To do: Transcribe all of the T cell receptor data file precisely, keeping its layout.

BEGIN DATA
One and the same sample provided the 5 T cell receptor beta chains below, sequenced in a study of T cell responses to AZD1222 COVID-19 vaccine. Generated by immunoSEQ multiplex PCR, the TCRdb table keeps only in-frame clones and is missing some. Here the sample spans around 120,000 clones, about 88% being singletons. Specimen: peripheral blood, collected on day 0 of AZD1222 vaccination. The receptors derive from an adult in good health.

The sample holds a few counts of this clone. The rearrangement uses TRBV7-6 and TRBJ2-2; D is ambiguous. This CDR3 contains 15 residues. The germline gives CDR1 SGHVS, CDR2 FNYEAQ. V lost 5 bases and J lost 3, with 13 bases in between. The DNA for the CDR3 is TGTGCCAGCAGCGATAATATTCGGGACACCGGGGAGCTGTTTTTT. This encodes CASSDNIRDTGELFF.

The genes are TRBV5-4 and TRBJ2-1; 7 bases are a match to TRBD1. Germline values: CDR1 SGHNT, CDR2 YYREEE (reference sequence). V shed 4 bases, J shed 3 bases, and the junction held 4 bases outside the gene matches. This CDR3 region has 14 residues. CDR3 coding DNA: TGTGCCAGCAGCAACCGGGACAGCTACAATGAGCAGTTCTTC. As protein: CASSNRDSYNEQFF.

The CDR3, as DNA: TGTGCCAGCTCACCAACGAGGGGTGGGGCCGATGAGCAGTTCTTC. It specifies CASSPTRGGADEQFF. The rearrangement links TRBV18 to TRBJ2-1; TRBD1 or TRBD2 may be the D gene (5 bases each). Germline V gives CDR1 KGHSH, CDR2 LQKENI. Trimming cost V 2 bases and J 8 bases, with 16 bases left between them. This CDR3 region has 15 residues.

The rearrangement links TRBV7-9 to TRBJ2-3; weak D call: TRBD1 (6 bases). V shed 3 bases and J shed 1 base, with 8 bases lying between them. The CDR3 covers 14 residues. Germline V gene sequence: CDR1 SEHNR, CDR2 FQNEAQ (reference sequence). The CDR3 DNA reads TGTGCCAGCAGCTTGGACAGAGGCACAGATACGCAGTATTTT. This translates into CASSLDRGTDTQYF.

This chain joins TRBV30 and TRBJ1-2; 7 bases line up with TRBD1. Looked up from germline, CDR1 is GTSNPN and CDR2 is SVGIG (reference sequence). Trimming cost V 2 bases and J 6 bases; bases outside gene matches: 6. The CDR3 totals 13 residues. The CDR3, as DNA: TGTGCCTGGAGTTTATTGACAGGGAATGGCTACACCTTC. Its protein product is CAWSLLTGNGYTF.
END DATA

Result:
One and the same sample provided the 5 T cell receptor beta chains below, sequenced in a study of T cell responses to AZD1222 COVID-19 vaccine. Generated by immunoSEQ multiplex PCR, the TCRdb table keeps only in-frame clones and is missing some. Here the sample spans around 120,000 clones, about 88% being singletons. Specimen: peripheral blood, collected on day 0 of AZD1222 vaccination. The receptors derive from an adult in good health.

The sample holds a few counts of this clone. The rearrangement uses TRBV7-6 and TRBJ2-2; D is ambiguous. This CDR3 contains 15 residues. The germline gives CDR1 SGHVS, CDR2 FNYEAQ. V lost 5 bases and J lost 3, with 13 bases in between. The DNA for the CDR3 is TGTGCCAGCAGCGATAATATTCGGGACACCGGGGAGCTGTTTTTT. This encodes CASSDNIRDTGELFF.

The genes are TRBV5-4 and TRBJ2-1; 7 bases are a match to TRBD1. Germline values: CDR1 SGHNT, CDR2 YYREEE (reference sequence). V shed 4 bases, J shed 3 bases, and the junction held 4 bases outside the gene matches. This CDR3 region has 14 residues. CDR3 coding DNA: TGTGCCAGCAGCAACCGGGACAGCTACAATGAGCAGTTCTTC. As protein: CASSNRDSYNEQFF.

The CDR3, as DNA: TGTGCCAGCTCACCAACGAGGGGTGGGGCCGATGAGCAGTTCTTC. It specifies CASSPTRGGADEQFF. The rearrangement links TRBV18 to TRBJ2-1; TRBD1 or TRBD2 may be the D gene (5 bases each). Germline V gives CDR1 KGHSH, CDR2 LQKENI. Trimming cost V 2 bases and J 8 bases, with 16 bases left between them. This CDR3 region has 15 residues.

The rearrangement links TRBV7-9 to TRBJ2-3; weak D call: TRBD1 (6 bases). V shed 3 bases and J shed 1 base, with 8 bases lying between them. The CDR3 covers 14 residues. Germline V gene sequence: CDR1 SEHNR, CDR2 FQNEAQ (reference sequence). The CDR3 DNA reads TGTGCCAGCAGCTTGGACAGAGGCACAGATACGCAGTATTTT. This translates into CASSLDRGTDTQYF.

This chain joins TRBV30 and TRBJ1-2; 7 bases line up with TRBD1. Looked up from germline, CDR1 is GTSNPN and CDR2 is SVGIG (reference sequence). Trimming cost V 2 bases and J 6 bases; bases outside gene matches: 6. The CDR3 totals 13 residues. The CDR3, as DNA: TGTGCCTGGAGTTTATTGACAGGGAATGGCTACACCTTC. Its protein product is CAWSLLTGNGYTF.